In 1984, Wes Craven introduced the world to a one-of-a-kind slasher in A Nightmare on Elm Street, but the franchise peaked with New Nightmare a decade later, mixing the real world and the fictional universe of Freddy Krueger. The Nightmare on Elm Street franchise has a total of eight films, including Freddy vs Jason, and one remake from director Samuel Bayer in 2010, which didn’t appeal to fans.
Among all these sequels is Wes Craven’s New Nightmare, released in 1994, which brought a twist to the horror genre and a franchise that was already defying some horror tropes and “rules”. New Nightmare is not part of the series continuity, instead jumping to the real world and bringing Freddy Krueger with it, and taking the “what’s real and what’s a dream” premise to another level.
New Nightmare stars Heather Langenkamp as herself and Nancy Thompson, Robert Englund as himself and Freddy Krueger, and Miko Hughes as Langenkamp’s son Dylan, in a story where reality and fiction eventually merge. In it, Langenkamp starts having nightmares about Freddy Krueger as she is in talks to reprise her role as Nancy in another Nightmare on Elm Street film. The nightmares gradually become a bit too real, with Wes Craven himself explaining to her that the films captured an ancient supernatural entity that was freed after the series ended (with Freddy’s Dead: The Final Nightmare in 1991), and now Krueger is after Heather, as she was his main opponent in the franchise. Although the premise can sound crazy (and it is, but in a good way), the final product is a layered meta experience worth watching.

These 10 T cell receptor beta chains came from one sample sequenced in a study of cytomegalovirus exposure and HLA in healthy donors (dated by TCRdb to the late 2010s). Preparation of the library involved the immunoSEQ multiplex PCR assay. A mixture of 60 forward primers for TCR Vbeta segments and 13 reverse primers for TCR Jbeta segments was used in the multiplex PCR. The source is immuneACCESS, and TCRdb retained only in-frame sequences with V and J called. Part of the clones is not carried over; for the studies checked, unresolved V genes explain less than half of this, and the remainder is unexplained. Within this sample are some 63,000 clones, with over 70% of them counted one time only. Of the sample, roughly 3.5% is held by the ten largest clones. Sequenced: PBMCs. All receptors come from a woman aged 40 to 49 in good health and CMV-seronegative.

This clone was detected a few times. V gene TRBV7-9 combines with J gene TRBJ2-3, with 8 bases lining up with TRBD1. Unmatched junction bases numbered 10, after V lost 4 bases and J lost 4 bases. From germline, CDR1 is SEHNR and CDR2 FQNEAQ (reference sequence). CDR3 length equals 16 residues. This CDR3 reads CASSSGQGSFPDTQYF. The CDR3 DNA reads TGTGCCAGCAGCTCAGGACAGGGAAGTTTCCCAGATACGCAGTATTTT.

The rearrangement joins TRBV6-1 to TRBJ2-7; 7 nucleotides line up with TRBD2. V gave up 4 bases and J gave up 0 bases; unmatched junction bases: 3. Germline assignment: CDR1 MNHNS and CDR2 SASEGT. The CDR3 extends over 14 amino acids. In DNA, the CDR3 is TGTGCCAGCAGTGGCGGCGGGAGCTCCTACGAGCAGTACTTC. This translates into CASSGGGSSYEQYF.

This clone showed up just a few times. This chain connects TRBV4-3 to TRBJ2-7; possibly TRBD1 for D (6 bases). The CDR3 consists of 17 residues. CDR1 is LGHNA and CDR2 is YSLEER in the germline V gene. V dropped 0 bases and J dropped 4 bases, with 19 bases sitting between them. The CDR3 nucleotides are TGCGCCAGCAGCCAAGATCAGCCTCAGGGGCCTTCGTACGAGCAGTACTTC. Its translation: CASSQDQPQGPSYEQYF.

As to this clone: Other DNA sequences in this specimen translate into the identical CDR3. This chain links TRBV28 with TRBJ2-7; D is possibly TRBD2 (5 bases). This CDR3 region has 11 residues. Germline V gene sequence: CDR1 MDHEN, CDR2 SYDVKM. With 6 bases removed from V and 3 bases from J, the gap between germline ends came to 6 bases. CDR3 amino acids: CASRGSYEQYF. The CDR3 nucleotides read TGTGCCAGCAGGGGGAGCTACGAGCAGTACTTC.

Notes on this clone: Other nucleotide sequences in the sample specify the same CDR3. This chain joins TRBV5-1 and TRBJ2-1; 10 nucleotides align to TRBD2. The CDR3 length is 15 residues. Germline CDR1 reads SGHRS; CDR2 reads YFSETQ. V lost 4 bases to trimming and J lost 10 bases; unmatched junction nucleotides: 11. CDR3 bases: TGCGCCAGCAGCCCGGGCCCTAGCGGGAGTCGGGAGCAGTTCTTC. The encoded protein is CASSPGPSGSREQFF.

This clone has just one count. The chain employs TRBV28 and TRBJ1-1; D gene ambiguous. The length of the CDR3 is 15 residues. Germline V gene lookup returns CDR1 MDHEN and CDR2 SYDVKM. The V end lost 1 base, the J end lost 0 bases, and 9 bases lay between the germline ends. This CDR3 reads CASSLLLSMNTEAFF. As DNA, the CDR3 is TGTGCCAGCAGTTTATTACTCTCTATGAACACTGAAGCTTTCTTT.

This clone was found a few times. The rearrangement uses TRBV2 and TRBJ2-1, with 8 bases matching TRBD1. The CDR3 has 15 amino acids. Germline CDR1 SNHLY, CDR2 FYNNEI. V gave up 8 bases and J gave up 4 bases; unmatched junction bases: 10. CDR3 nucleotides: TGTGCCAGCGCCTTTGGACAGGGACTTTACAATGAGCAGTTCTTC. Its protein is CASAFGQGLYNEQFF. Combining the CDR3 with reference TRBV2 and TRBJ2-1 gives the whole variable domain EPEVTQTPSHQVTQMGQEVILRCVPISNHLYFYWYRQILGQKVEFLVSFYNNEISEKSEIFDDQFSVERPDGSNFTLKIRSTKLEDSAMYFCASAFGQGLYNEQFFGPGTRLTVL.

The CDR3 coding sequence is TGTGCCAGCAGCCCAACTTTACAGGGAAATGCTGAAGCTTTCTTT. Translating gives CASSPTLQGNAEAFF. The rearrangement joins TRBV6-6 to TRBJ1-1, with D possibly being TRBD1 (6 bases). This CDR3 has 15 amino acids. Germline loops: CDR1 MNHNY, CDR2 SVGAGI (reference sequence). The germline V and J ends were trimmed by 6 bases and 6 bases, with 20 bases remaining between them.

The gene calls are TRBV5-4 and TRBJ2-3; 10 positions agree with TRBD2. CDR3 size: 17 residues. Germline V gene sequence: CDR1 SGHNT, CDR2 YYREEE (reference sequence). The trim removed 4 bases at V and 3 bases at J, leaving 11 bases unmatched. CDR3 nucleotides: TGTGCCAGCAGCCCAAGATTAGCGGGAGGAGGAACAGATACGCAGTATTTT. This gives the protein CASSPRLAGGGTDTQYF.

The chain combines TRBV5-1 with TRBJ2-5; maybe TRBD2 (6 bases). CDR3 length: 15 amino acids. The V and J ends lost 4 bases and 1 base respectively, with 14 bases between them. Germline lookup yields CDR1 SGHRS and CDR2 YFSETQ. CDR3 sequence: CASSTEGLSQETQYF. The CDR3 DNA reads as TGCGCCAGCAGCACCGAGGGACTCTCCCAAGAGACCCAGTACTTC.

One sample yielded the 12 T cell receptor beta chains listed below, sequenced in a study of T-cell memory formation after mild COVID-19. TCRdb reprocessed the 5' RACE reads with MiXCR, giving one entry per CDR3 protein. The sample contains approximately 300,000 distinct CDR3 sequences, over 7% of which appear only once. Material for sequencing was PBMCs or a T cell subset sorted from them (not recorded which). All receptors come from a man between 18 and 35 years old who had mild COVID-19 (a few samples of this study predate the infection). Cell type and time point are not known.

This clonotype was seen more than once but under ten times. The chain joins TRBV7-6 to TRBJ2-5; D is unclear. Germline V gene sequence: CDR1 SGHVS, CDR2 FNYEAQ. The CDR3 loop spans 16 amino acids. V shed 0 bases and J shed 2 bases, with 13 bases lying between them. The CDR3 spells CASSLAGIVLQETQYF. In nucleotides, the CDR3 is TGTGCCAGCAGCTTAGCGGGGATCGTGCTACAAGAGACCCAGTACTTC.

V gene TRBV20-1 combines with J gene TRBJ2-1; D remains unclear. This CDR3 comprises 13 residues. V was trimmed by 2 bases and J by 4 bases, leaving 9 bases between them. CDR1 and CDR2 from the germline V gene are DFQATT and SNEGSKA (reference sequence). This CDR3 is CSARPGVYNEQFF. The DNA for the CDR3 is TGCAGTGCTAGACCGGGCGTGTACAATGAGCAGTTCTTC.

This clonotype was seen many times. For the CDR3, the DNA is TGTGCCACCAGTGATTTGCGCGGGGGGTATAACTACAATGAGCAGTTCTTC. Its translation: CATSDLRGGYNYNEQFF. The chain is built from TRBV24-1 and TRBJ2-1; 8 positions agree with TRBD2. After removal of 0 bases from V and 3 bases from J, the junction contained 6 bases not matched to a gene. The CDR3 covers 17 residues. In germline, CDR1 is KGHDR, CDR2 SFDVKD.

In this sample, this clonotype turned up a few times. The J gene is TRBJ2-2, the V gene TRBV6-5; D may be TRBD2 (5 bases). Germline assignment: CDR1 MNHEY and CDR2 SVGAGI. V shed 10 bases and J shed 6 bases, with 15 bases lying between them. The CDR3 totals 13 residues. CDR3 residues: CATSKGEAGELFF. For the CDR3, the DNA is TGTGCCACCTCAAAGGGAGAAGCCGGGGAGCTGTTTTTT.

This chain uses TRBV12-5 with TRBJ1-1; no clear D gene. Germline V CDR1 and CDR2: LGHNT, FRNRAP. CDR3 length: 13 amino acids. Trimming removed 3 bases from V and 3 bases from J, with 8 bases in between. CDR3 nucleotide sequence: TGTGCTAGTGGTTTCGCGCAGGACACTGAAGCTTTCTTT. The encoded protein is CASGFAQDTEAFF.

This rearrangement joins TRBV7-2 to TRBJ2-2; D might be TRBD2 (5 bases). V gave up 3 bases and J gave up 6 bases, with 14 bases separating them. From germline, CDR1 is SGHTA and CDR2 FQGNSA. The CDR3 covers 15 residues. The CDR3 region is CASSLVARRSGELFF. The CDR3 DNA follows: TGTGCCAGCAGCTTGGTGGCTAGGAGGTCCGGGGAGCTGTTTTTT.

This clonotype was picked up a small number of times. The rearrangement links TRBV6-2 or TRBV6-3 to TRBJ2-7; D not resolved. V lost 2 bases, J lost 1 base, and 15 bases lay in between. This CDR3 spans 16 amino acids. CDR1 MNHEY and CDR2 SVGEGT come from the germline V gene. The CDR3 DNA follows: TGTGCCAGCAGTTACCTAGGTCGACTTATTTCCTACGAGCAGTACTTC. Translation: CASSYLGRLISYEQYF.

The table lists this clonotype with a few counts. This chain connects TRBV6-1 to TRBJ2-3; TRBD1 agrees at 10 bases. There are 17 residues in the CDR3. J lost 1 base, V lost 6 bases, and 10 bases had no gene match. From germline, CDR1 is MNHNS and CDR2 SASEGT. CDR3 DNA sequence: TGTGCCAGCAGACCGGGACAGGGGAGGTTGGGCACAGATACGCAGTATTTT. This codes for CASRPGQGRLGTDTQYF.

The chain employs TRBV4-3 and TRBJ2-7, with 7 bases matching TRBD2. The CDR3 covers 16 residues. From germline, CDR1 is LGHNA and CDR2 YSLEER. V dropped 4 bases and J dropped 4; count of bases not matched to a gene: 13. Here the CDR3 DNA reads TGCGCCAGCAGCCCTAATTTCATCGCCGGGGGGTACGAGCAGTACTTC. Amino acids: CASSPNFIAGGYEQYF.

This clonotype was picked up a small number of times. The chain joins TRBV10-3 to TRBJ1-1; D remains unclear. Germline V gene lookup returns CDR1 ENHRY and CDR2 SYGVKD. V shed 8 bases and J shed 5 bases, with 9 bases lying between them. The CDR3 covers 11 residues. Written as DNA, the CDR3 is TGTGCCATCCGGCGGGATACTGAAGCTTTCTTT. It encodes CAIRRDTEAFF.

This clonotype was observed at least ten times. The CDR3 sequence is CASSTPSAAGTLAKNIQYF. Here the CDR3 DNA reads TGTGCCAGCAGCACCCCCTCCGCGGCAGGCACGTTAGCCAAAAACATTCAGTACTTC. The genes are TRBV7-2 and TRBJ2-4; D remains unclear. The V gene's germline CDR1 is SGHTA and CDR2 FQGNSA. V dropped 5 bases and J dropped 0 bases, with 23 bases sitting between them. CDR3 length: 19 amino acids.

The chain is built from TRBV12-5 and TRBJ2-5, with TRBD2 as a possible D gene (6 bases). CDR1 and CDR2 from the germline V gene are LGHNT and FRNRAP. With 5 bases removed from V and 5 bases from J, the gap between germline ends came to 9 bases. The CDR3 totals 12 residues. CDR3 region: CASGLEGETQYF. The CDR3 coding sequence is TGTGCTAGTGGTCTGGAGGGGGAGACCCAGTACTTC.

When Krueger abducts Dylan, Langenkamp is forced to take on the role of Nancy, with her clothes, hair (with the white streak as in the first film), and surroundings transforming into Nancy’s, including her co-star John Saxon, who is transformed into his character Don Thompson – Nancy’s dad. If Krueger is defeated by Langenkamp as Nancy, he will go back to his fictional world. Through this, New Nightmare explores the effects that horror films have on those involved in them, including their creators.
New Nightmare is also the most faithful version there is of Freddy Krueger as originally imagined by Craven: darker, more menacing, and much less comical than in the previous films. His look was also altered to match his true essence, with the blades of the glove resembling bones and with muscle textures in between. It can be argued that this film set the ground for the Scream series, which is well known for satirizing the horror genre and itself while at it, and having a level of awareness of real-world events and horror films.
Dreams took over the real world in A Nightmare of Elm Street, but fiction, dreams, and the real world all converged in New Nightmare, making it one of the most meta stories in the horror genre, one of Wes Craven’s finest works, and one of the most underrated films not only of the franchise but the horror world in general.
Next: The Change That Ruined Jackie Earle Haley’s Freddy Krueger